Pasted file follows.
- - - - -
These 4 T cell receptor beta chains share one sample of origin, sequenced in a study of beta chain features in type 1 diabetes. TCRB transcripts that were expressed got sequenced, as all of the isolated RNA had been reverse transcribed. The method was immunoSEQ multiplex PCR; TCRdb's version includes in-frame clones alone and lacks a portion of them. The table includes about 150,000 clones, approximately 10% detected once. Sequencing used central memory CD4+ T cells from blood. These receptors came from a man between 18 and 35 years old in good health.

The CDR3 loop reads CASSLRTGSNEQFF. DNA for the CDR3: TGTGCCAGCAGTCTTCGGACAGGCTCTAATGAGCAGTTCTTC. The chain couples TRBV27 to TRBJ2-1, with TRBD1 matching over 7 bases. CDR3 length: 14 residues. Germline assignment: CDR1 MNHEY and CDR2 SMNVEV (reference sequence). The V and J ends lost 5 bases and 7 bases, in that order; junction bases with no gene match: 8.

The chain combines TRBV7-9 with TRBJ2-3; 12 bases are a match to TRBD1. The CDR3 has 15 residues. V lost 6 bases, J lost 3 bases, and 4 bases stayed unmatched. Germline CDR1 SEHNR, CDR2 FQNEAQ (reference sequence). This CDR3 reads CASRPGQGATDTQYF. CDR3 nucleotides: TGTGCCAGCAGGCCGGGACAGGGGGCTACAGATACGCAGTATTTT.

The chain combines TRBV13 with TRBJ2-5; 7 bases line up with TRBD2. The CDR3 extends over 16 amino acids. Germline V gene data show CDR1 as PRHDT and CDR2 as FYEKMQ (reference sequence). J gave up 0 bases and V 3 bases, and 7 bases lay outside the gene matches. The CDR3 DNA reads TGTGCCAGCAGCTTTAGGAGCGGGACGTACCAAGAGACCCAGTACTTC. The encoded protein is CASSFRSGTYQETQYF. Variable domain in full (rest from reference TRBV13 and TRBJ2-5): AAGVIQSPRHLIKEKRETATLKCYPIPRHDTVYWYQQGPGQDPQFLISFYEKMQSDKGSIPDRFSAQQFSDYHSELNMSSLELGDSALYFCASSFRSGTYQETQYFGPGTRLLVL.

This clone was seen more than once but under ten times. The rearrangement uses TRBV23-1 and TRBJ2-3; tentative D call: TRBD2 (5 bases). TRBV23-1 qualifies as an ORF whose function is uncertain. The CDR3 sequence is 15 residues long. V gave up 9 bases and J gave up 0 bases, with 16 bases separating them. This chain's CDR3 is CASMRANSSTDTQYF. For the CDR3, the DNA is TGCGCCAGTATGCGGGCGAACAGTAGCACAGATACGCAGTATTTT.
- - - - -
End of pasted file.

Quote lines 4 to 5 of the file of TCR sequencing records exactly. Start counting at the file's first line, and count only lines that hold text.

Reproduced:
The chain combines TRBV13 with TRBJ2-5; 7 bases line up with TRBD2. The CDR3 extends over 16 amino acids. Germline V gene data show CDR1 as PRHDT and CDR2 as FYEKMQ (reference sequence). J gave up 0 bases and V 3 bases, and 7 bases lay outside the gene matches. The CDR3 DNA reads TGTGCCAGCAGCTTTAGGAGCGGGACGTACCAAGAGACCCAGTACTTC. The encoded protein is CASSFRSGTYQETQYF. Variable domain in full (rest from reference TRBV13 and TRBJ2-5): AAGVIQSPRHLIKEKRETATLKCYPIPRHDTVYWYQQGPGQDPQFLISFYEKMQSDKGSIPDRFSAQQFSDYHSELNMSSLELGDSALYFCASSFRSGTYQETQYFGPGTRLLVL.

This clone was seen more than once but under ten times. The rearrangement uses TRBV23-1 and TRBJ2-3; tentative D call: TRBD2 (5 bases). TRBV23-1 qualifies as an ORF whose function is uncertain. The CDR3 sequence is 15 residues long. V gave up 9 bases and J gave up 0 bases, with 16 bases separating them. This chain's CDR3 is CASMRANSSTDTQYF. For the CDR3, the DNA is TGCGCCAGTATGCGGGCGAACAGTAGCACAGATACGCAGTATTTT.